I am lucky enough to be able to work closely with quite a few more experienced teachers, and I cherish these relationships. The teachers in my school who have been teaching for a long time have an understanding of the system that I can only dream of having, and I find them to be an invaluable resource when I have a question or want to discuss an idea. After every meeting of the Grassroots Education Movement, which is made up predominantly of teachers with significant experience in the classroom, I leave feeling invigorated by what I have just learned from my more experienced colleagues. Each meeting is like an intense monthly history lesson on anything from the fight for community control and its impact on teacher-community relations to the unrelenting push for privatization that has changed forms over the years but that we are now losing in its current incarnation.
Can we find ways to fill in the gaps in knowledge between experienced educators and those who are less experienced or even alternatively certified? It would be nice if the Department of Education offered these kinds of history lessons, but with its intense focus on new ways to test and hold students and teachers accountable, the DOE seems unlikely to consider the lessons of the past to be important knowledge for its teachers to possess. The UFT could certainly take on that role, and the union does make an impressive catalog of historical articles from the union newspaper available online. But it doesn’t seem to recognize the extent to which the DOE’s new recruitment and retention policies have created a profound divide in beliefs about teacher protections, DOE practices like school closings, and even what constitutes good teaching. The UFT could be countering this divide by offering history lessons in their office or encouraging school-based discussion groups among chapters. Unfortunately this is not happening.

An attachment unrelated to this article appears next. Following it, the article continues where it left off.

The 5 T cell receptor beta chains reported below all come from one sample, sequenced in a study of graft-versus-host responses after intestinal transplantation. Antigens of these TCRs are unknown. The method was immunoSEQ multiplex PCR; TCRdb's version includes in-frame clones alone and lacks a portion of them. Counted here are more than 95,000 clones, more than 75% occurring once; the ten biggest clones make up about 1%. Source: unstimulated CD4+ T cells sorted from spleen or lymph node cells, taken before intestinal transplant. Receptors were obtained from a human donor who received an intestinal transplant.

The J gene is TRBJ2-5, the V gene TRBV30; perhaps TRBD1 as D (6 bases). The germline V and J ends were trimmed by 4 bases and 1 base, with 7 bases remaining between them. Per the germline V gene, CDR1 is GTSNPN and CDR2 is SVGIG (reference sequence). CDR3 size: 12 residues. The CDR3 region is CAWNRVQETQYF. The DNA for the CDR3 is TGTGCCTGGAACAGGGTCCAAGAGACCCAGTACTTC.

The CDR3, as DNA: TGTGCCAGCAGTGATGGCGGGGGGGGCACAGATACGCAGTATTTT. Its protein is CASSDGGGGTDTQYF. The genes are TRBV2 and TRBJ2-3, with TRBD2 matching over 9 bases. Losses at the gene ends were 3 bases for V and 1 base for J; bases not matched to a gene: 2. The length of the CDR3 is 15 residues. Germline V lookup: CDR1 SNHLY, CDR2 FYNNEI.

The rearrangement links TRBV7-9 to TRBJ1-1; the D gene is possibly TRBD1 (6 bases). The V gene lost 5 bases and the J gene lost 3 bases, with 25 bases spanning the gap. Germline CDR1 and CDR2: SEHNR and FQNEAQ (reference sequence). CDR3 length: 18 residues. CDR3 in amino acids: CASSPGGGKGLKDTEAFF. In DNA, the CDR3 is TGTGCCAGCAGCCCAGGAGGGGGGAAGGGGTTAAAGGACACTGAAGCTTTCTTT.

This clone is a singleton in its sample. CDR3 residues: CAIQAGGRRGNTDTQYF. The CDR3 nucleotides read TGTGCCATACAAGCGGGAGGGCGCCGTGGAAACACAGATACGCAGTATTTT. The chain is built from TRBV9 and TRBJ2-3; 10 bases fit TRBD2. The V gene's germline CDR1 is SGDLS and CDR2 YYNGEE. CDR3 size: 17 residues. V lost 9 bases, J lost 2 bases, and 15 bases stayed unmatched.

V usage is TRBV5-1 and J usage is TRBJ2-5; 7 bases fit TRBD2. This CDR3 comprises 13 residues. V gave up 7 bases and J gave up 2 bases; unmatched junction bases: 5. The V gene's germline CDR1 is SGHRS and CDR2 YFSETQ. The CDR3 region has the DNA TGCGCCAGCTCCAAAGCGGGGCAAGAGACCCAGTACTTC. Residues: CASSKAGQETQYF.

One of the projects our NYCORE working group has decided to tackle is to develop a summer speaker series that would address these knowledge gaps. We are hoping to hold talks this summer on such topics as anti-racist education practice, the benefits and drawbacks of alternative certification programs, the impact of mayoral control, a history of the city’s school system, a history of the UFT, the impact of high-stakes testing, etc. If you’re interested in helping us organize for this series you can join us at the next member meeting.
Of course no speaker series can provide a full opportunity for individuals to develop the understanding that comes with years of teaching experience, but as most of the organizers came through alternative certification programs ourselves, we can at least create a forum that provides access to the concepts and ideas we wish we had been exposed to before our first day in the classroom.
About our First Person series:
First Person is where Chalkbeat features personal essays by educators, students, parents, and others trying to improve public education. Read our submission guidelines here.